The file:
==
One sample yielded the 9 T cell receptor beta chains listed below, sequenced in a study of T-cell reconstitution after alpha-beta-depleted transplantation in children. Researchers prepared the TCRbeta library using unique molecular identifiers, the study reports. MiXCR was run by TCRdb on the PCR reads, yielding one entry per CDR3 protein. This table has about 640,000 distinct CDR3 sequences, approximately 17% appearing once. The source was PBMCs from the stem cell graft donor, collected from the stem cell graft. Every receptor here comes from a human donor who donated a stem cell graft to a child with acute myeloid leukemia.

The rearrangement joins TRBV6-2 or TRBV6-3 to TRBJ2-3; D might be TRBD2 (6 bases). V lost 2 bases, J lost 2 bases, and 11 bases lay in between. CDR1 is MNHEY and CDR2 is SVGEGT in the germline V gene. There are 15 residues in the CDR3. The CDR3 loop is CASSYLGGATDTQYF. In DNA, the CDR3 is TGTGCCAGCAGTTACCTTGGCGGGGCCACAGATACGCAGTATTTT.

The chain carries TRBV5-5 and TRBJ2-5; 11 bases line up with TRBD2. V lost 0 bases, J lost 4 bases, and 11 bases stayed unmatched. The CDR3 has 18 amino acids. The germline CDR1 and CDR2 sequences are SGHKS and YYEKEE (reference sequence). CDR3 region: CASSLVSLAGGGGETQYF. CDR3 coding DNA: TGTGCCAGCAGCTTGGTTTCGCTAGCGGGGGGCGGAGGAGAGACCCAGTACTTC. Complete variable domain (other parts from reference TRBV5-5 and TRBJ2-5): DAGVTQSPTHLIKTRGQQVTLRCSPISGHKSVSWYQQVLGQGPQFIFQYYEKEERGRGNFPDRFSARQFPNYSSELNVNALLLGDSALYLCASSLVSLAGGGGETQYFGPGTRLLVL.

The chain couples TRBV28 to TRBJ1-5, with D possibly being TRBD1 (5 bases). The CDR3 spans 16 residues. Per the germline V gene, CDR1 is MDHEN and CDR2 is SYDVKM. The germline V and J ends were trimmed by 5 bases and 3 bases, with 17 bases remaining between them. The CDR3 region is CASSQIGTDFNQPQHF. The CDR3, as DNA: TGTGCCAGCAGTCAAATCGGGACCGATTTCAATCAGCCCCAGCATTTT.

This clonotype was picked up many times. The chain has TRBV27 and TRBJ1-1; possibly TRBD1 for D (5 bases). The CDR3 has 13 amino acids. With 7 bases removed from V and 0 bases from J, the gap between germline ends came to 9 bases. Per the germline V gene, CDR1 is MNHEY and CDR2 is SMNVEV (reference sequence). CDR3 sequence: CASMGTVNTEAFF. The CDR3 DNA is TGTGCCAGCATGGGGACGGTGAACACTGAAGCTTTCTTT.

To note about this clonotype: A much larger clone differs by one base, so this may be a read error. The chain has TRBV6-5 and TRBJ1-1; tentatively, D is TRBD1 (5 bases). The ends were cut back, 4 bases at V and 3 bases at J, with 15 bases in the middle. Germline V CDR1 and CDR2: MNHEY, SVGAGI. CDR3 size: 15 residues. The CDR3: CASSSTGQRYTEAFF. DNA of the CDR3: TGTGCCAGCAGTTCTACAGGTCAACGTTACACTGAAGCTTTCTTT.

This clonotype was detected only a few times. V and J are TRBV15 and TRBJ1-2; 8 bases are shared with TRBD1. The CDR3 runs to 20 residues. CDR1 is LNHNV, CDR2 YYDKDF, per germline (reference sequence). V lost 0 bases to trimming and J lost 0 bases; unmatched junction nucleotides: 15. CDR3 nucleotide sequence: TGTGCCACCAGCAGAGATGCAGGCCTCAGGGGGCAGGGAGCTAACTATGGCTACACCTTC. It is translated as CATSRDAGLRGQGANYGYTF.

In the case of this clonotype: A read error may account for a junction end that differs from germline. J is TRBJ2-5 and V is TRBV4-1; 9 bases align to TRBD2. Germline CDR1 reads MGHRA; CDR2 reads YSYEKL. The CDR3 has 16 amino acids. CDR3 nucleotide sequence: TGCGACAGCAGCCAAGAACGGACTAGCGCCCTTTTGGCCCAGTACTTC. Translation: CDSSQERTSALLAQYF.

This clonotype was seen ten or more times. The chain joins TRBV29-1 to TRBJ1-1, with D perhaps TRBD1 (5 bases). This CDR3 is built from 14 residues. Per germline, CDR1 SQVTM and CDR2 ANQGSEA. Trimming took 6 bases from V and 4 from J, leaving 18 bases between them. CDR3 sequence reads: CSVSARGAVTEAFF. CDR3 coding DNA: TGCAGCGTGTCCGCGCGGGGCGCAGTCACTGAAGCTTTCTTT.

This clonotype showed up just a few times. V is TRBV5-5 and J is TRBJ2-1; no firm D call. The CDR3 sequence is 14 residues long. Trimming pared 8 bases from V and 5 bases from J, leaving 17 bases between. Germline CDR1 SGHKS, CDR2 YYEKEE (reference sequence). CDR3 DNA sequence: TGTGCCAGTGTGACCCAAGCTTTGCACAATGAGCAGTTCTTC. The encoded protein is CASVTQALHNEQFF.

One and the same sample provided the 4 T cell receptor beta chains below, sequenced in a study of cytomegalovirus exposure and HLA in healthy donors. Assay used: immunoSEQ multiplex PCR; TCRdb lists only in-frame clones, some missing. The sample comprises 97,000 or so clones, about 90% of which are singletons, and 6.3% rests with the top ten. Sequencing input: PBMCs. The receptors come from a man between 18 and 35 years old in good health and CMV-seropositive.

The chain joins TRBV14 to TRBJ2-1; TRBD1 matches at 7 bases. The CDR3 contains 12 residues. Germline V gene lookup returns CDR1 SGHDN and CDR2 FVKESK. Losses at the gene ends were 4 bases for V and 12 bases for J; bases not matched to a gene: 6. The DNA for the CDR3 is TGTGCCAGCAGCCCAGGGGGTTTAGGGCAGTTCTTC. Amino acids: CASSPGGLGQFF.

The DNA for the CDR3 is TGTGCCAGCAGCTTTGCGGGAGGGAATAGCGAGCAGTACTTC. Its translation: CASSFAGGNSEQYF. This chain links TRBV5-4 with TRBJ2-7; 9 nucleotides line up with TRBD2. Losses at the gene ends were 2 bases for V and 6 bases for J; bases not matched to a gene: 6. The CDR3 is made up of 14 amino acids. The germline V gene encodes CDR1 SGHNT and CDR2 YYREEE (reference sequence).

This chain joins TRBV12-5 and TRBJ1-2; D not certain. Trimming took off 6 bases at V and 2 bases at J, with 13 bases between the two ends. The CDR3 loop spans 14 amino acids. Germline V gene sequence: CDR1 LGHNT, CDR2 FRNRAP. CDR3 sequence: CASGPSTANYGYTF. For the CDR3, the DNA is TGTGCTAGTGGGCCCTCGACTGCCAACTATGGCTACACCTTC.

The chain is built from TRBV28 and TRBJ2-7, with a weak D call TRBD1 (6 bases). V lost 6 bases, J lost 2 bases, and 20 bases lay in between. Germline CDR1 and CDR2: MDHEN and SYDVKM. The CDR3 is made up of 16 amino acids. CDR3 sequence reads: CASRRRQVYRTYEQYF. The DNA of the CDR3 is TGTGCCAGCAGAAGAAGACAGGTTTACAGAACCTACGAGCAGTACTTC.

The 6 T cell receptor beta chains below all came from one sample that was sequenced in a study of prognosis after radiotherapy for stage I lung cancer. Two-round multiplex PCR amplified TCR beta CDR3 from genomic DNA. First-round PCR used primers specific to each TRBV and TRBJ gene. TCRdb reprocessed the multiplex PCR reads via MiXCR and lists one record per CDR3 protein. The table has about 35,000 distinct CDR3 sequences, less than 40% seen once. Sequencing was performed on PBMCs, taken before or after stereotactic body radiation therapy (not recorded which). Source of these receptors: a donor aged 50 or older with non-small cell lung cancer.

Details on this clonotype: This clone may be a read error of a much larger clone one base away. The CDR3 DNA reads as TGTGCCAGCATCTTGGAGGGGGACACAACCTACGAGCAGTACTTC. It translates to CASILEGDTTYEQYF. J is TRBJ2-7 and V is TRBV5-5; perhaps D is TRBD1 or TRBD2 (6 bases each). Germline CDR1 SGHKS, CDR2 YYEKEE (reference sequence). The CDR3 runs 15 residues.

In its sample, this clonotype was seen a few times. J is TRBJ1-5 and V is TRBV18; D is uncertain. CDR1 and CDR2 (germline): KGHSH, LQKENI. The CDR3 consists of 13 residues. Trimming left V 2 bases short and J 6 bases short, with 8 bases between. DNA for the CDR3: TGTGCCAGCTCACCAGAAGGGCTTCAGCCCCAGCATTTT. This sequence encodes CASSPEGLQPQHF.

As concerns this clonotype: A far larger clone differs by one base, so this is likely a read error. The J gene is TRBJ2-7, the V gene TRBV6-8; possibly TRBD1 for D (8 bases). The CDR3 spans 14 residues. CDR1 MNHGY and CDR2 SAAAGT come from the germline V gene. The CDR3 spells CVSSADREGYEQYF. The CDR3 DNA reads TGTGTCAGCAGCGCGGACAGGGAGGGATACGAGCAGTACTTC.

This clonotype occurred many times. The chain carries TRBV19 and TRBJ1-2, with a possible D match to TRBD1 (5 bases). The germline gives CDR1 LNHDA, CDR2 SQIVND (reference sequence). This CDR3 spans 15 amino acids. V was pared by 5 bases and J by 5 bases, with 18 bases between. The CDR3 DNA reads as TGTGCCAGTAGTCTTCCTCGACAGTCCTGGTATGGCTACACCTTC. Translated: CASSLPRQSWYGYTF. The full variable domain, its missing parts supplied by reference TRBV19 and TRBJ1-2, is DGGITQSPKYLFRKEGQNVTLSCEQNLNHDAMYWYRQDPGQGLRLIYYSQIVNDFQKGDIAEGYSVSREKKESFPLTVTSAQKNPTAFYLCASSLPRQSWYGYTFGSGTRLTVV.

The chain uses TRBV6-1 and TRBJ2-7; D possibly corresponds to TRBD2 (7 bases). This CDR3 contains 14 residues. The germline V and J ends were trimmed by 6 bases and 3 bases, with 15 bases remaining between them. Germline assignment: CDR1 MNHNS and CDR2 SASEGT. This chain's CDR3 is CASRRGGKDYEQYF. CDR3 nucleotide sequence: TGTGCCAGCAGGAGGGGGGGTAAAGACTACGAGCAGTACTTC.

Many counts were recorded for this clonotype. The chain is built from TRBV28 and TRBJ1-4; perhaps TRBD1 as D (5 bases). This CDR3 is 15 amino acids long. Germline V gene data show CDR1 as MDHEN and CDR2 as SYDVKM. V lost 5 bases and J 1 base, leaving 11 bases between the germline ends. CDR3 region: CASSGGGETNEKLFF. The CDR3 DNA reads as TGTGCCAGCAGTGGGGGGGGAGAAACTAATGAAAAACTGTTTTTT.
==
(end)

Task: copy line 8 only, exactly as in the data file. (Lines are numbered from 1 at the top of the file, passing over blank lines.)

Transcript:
In the case of this clonotype: A read error may account for a junction end that differs from germline. J is TRBJ2-5 and V is TRBV4-1; 9 bases align to TRBD2. Germline CDR1 reads MGHRA; CDR2 reads YSYEKL. The CDR3 has 16 amino acids. CDR3 nucleotide sequence: TGCGACAGCAGCCAAGAACGGACTAGCGCCCTTTTGGCCCAGTACTTC. Translation: CDSSQERTSALLAQYF.